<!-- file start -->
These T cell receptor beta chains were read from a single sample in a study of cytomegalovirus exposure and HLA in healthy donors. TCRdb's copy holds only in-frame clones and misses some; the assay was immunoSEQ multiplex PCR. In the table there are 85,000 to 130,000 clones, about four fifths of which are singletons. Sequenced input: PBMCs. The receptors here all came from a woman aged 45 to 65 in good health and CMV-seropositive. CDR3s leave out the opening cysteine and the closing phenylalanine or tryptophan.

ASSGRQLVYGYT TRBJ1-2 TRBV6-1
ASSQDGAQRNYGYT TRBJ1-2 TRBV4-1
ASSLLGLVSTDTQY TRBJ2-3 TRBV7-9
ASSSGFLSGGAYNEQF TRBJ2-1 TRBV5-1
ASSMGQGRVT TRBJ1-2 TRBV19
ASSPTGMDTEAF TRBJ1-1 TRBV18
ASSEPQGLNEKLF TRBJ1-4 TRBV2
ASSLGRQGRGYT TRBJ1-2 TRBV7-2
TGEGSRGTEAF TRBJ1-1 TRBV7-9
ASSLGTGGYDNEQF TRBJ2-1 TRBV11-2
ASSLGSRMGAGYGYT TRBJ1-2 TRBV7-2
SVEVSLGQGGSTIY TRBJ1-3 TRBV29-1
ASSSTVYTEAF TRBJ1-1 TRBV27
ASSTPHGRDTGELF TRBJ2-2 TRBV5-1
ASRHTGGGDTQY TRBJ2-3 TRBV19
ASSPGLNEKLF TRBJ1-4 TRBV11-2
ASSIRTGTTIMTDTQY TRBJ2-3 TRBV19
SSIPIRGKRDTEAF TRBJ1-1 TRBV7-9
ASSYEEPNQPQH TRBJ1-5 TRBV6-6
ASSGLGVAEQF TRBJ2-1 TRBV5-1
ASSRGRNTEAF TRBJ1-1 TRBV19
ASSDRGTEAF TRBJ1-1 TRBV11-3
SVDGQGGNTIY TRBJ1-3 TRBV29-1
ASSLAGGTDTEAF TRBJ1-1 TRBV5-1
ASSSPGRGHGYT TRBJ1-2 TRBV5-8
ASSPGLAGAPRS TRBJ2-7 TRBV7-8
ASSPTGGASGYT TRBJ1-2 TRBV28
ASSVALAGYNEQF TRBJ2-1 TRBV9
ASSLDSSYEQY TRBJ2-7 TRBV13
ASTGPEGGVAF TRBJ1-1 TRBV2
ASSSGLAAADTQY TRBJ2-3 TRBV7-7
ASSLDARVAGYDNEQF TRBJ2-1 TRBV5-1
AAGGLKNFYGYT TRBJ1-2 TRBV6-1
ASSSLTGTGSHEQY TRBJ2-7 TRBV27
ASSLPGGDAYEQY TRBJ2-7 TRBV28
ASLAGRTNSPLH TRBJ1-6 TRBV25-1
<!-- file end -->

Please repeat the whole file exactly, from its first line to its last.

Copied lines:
These T cell receptor beta chains were read from a single sample in a study of cytomegalovirus exposure and HLA in healthy donors. TCRdb's copy holds only in-frame clones and misses some; the assay was immunoSEQ multiplex PCR. In the table there are 85,000 to 130,000 clones, about four fifths of which are singletons. Sequenced input: PBMCs. The receptors here all came from a woman aged 45 to 65 in good health and CMV-seropositive. CDR3s leave out the opening cysteine and the closing phenylalanine or tryptophan.

ASSGRQLVYGYT TRBJ1-2 TRBV6-1
ASSQDGAQRNYGYT TRBJ1-2 TRBV4-1
ASSLLGLVSTDTQY TRBJ2-3 TRBV7-9
ASSSGFLSGGAYNEQF TRBJ2-1 TRBV5-1
ASSMGQGRVT TRBJ1-2 TRBV19
ASSPTGMDTEAF TRBJ1-1 TRBV18
ASSEPQGLNEKLF TRBJ1-4 TRBV2
ASSLGRQGRGYT TRBJ1-2 TRBV7-2
TGEGSRGTEAF TRBJ1-1 TRBV7-9
ASSLGTGGYDNEQF TRBJ2-1 TRBV11-2
ASSLGSRMGAGYGYT TRBJ1-2 TRBV7-2
SVEVSLGQGGSTIY TRBJ1-3 TRBV29-1
ASSSTVYTEAF TRBJ1-1 TRBV27
ASSTPHGRDTGELF TRBJ2-2 TRBV5-1
ASRHTGGGDTQY TRBJ2-3 TRBV19
ASSPGLNEKLF TRBJ1-4 TRBV11-2
ASSIRTGTTIMTDTQY TRBJ2-3 TRBV19
SSIPIRGKRDTEAF TRBJ1-1 TRBV7-9
ASSYEEPNQPQH TRBJ1-5 TRBV6-6
ASSGLGVAEQF TRBJ2-1 TRBV5-1
ASSRGRNTEAF TRBJ1-1 TRBV19
ASSDRGTEAF TRBJ1-1 TRBV11-3
SVDGQGGNTIY TRBJ1-3 TRBV29-1
ASSLAGGTDTEAF TRBJ1-1 TRBV5-1
ASSSPGRGHGYT TRBJ1-2 TRBV5-8
ASSPGLAGAPRS TRBJ2-7 TRBV7-8
ASSPTGGASGYT TRBJ1-2 TRBV28
ASSVALAGYNEQF TRBJ2-1 TRBV9
ASSLDSSYEQY TRBJ2-7 TRBV13
ASTGPEGGVAF TRBJ1-1 TRBV2
ASSSGLAAADTQY TRBJ2-3 TRBV7-7
ASSLDARVAGYDNEQF TRBJ2-1 TRBV5-1
AAGGLKNFYGYT TRBJ1-2 TRBV6-1
ASSSLTGTGSHEQY TRBJ2-7 TRBV27
ASSLPGGDAYEQY TRBJ2-7 TRBV28
ASLAGRTNSPLH TRBJ1-6 TRBV25-1